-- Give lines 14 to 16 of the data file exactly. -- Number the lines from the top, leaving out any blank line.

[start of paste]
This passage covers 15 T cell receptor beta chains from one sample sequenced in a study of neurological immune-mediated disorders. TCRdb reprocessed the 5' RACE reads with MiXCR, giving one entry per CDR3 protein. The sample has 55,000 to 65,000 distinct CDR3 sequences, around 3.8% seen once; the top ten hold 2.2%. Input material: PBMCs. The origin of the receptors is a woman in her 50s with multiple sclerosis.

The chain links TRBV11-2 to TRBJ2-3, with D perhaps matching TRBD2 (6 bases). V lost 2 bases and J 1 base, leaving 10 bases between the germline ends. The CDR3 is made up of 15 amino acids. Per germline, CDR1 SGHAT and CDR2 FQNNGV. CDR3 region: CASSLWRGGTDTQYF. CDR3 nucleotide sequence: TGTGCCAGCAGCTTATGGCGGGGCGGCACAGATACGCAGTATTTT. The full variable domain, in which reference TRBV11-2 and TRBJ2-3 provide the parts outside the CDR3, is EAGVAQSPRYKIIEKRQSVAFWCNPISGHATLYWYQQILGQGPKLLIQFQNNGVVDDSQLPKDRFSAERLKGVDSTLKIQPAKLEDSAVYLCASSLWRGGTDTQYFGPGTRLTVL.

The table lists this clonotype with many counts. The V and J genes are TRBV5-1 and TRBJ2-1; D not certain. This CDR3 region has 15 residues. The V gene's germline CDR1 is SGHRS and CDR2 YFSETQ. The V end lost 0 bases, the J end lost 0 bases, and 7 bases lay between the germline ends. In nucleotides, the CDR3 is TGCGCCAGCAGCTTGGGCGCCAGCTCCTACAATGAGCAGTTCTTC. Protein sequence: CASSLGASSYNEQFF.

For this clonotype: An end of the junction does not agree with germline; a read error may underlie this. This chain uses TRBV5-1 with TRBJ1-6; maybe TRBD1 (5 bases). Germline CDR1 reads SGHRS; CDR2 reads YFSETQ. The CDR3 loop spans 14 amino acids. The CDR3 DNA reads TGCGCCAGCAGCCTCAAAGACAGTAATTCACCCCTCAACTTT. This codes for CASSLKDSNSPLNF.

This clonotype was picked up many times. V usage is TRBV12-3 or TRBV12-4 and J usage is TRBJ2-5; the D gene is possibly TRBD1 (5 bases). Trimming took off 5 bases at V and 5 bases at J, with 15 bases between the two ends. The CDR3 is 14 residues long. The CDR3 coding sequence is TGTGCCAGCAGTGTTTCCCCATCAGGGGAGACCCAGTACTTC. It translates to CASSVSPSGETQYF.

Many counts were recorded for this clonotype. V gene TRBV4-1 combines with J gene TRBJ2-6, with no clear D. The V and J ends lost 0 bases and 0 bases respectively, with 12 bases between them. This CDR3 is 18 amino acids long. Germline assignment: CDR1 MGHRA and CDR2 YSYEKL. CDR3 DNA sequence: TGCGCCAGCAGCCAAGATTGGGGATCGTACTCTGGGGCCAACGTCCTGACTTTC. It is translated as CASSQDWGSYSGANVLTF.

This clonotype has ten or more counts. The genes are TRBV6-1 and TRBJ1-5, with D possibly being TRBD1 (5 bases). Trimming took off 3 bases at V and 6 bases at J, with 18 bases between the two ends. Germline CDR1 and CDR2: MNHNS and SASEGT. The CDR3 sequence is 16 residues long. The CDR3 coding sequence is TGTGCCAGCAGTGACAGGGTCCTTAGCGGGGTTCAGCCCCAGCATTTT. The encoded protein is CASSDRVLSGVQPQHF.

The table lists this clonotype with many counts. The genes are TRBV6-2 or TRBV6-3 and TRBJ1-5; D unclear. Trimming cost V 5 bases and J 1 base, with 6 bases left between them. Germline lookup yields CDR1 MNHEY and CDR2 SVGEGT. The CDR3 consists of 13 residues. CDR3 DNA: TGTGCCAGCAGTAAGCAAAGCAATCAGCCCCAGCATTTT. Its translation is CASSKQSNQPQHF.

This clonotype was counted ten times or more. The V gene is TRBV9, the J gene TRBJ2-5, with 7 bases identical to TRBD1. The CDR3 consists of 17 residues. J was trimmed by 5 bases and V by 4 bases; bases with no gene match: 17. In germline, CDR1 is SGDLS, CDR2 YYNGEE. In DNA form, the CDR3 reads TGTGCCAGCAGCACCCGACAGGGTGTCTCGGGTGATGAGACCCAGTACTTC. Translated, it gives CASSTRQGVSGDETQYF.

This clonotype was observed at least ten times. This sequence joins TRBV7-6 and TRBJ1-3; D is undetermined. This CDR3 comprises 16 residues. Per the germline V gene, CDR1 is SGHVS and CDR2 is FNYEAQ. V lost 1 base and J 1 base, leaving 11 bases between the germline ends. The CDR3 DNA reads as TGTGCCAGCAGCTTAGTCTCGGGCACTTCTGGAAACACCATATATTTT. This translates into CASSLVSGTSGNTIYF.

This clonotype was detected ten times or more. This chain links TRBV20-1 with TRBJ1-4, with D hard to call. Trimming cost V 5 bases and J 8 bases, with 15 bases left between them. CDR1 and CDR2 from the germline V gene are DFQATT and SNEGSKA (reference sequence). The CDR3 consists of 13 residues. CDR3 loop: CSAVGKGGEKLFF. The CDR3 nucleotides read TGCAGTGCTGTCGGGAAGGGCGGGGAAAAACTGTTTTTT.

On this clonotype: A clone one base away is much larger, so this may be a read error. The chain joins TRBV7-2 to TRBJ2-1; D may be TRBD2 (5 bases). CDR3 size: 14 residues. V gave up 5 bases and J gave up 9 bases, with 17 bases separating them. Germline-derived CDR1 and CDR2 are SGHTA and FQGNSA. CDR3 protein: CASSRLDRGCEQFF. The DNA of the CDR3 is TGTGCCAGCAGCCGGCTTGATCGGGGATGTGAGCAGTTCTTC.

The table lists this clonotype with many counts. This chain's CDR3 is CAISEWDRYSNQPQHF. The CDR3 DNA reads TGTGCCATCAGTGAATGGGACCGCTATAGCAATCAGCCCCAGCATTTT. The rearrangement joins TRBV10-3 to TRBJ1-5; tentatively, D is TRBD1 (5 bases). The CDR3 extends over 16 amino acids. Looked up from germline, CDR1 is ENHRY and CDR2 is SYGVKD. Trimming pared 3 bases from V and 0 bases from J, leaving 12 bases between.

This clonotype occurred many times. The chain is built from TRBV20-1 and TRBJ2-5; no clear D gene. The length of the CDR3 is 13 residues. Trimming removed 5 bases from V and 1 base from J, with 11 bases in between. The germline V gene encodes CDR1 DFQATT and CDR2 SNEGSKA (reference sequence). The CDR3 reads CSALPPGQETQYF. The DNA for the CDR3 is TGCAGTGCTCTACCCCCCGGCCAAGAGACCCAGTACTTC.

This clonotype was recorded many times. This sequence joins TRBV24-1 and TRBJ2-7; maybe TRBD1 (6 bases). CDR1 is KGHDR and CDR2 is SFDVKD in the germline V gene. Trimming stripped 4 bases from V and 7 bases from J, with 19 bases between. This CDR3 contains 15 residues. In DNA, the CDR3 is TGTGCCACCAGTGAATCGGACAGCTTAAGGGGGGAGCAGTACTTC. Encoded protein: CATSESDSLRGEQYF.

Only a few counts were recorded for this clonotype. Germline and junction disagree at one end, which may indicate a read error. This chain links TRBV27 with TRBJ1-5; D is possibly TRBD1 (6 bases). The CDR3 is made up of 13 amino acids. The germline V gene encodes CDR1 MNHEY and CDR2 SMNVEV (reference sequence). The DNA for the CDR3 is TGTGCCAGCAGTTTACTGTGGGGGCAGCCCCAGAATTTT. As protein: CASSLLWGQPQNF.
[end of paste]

This clonotype occurred many times. The chain is built from TRBV20-1 and TRBJ2-5; no clear D gene. The length of the CDR3 is 13 residues. Trimming removed 5 bases from V and 1 base from J, with 11 bases in between. The germline V gene encodes CDR1 DFQATT and CDR2 SNEGSKA (reference sequence). The CDR3 reads CSALPPGQETQYF. The DNA for the CDR3 is TGCAGTGCTCTACCCCCCGGCCAAGAGACCCAGTACTTC.

This clonotype was recorded many times. This sequence joins TRBV24-1 and TRBJ2-7; maybe TRBD1 (6 bases). CDR1 is KGHDR and CDR2 is SFDVKD in the germline V gene. Trimming stripped 4 bases from V and 7 bases from J, with 19 bases between. This CDR3 contains 15 residues. In DNA, the CDR3 is TGTGCCACCAGTGAATCGGACAGCTTAAGGGGGGAGCAGTACTTC. Encoded protein: CATSESDSLRGEQYF.

Only a few counts were recorded for this clonotype. Germline and junction disagree at one end, which may indicate a read error. This chain links TRBV27 with TRBJ1-5; D is possibly TRBD1 (6 bases). The CDR3 is made up of 13 amino acids. The germline V gene encodes CDR1 MNHEY and CDR2 SMNVEV (reference sequence). The DNA for the CDR3 is TGTGCCAGCAGTTTACTGTGGGGGCAGCCCCAGAATTTT. As protein: CASSLLWGQPQNF.